Whether you adopt the ‘Beatnik’ garb or not, the stripy jumper, or likewise men and women with berets, leggings and neck-a-chiefs, just make sure you consider this irony: the Beat Generation was a subculture uncommitted to the pursuit of vanity and clothing. It was predominantly a literary movement associated with bohemian littérateurs such as Jack Kerouac, Alan Ginsberg and William Burroughs, whose books were often the focus of US obscenity trials and circulated from San Fran’s infamous City Lights Bookstore. Yes, a few of them may well have sported a goatee and burglar stripes on occasion, but Beatnik is indeed an anomalous style to be filtered into mainstream fashion.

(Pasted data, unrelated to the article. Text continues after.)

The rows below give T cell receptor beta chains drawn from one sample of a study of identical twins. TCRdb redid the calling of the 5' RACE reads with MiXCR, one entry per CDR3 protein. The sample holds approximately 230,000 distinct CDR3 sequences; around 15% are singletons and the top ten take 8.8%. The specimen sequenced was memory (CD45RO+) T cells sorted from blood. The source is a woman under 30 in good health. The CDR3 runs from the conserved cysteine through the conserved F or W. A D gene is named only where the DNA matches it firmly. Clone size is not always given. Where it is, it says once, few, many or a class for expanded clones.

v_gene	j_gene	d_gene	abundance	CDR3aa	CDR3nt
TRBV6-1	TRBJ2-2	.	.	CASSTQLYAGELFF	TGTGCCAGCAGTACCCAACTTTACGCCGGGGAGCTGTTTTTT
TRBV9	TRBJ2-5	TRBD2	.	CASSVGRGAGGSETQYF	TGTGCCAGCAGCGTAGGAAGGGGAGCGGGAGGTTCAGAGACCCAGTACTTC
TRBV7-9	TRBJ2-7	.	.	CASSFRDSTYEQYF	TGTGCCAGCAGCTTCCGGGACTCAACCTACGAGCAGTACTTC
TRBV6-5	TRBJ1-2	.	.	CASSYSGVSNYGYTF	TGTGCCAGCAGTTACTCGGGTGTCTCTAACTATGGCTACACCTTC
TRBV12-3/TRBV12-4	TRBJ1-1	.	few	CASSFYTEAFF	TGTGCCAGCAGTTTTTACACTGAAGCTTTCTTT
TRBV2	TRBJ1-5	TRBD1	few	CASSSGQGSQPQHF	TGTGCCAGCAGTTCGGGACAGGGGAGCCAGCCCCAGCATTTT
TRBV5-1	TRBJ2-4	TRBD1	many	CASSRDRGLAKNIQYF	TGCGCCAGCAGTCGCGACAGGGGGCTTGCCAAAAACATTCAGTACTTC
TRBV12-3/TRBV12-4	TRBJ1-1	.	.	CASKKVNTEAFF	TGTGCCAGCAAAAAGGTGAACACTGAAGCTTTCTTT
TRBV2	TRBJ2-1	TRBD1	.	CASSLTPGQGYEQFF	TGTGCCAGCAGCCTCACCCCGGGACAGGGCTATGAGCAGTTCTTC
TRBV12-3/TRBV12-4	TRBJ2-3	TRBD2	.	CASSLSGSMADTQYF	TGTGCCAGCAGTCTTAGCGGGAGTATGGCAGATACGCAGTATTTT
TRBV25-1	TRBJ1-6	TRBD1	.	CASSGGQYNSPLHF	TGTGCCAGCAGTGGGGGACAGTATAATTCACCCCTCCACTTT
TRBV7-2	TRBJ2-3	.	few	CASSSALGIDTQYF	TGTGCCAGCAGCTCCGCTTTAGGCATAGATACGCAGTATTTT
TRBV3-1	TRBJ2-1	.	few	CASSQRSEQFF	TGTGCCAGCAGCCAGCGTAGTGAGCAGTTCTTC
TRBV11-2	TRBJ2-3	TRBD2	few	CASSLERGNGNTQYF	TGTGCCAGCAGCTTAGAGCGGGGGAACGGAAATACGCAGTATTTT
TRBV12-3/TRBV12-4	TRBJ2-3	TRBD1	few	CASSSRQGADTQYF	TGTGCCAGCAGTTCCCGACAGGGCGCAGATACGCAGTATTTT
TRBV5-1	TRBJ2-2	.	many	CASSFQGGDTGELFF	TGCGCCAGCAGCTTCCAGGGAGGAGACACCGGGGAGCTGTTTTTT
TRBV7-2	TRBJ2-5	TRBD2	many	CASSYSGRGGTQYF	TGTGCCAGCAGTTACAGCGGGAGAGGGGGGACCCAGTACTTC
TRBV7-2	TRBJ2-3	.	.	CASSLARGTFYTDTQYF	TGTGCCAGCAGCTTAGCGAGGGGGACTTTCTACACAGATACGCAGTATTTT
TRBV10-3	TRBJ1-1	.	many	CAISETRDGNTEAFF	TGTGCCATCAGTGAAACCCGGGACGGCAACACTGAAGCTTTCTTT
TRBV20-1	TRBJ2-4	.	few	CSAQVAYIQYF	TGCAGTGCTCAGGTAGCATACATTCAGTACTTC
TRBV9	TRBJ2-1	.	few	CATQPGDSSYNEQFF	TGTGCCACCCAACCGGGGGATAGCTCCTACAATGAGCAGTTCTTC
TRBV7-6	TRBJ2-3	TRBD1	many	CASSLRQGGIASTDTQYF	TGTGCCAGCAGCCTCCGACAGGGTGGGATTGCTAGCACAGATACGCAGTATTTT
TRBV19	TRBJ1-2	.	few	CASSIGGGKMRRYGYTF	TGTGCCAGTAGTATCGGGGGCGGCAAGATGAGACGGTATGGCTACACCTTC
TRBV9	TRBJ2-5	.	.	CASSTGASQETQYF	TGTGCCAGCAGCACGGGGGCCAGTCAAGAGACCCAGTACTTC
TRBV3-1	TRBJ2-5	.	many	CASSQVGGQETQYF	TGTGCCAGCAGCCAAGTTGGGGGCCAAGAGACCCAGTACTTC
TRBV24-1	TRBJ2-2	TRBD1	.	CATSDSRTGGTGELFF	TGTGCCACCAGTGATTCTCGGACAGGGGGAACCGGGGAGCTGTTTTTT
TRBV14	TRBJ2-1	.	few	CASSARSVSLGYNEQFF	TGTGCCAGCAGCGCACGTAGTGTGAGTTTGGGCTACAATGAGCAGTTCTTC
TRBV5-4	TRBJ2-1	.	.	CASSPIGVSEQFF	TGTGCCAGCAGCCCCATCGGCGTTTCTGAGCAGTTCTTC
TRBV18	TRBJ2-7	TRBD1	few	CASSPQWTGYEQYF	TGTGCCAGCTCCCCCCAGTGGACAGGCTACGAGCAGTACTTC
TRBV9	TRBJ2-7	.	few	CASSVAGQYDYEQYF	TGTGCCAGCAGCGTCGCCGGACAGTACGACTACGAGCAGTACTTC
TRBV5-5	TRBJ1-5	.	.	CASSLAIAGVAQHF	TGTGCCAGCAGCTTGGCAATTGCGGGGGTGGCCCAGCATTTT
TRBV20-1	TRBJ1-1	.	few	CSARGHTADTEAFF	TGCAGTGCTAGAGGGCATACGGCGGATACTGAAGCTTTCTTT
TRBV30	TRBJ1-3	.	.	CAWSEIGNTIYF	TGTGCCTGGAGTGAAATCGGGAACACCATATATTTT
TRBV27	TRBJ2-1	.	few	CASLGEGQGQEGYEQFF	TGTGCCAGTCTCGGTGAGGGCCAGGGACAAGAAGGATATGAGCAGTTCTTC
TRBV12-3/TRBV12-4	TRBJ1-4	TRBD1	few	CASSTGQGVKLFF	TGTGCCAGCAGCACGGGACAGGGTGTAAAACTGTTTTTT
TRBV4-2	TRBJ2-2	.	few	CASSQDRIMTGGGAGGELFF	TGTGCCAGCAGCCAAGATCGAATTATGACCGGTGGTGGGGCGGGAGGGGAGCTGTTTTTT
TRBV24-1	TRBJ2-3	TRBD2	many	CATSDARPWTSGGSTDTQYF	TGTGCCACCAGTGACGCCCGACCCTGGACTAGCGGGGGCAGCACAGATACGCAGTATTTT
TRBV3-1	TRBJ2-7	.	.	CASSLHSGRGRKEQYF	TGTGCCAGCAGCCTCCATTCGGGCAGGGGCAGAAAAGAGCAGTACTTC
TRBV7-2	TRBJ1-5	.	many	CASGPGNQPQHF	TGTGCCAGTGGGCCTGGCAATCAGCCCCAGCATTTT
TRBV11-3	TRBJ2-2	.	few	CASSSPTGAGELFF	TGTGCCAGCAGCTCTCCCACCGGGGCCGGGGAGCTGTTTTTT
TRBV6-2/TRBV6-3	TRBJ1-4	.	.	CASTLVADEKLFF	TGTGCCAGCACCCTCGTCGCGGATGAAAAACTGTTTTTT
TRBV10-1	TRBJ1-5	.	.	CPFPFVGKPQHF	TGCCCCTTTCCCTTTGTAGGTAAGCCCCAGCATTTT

The adjective “beat” (proffered by Herbert Huncke) was to connote “dead-beat” or “down and out,” whilst “beatnik” was a derogatory term in Cold-War US meant to connote, the Soviet “Sputnik.” So, what does this mean when you wear black & white stripes on your torso? You are a burgling communist hobo. Great! Jests aside, when you don something in the style labeled ‘Beatnik’, do so without ignorance of the movement it stood for. Wear your stripes proudly because you share the values shared by the Beats. Ethics quoted by Ginsberg as: “spiritual liberation and sexual revolution,” “liberation of the word from censorship,” “the spread of ecological consciousness,” “opposition to the military-industrial machine civilization,” “respect for land, indigenous peoples and creatures” and finally a “return to an appreciation of idiosyncrasy as against state regimentation.” Therefore if you are a sincere Beatnik, source your style from charity shops; or to be truly idiosyncratic, avoid the latest fashion fad altogether.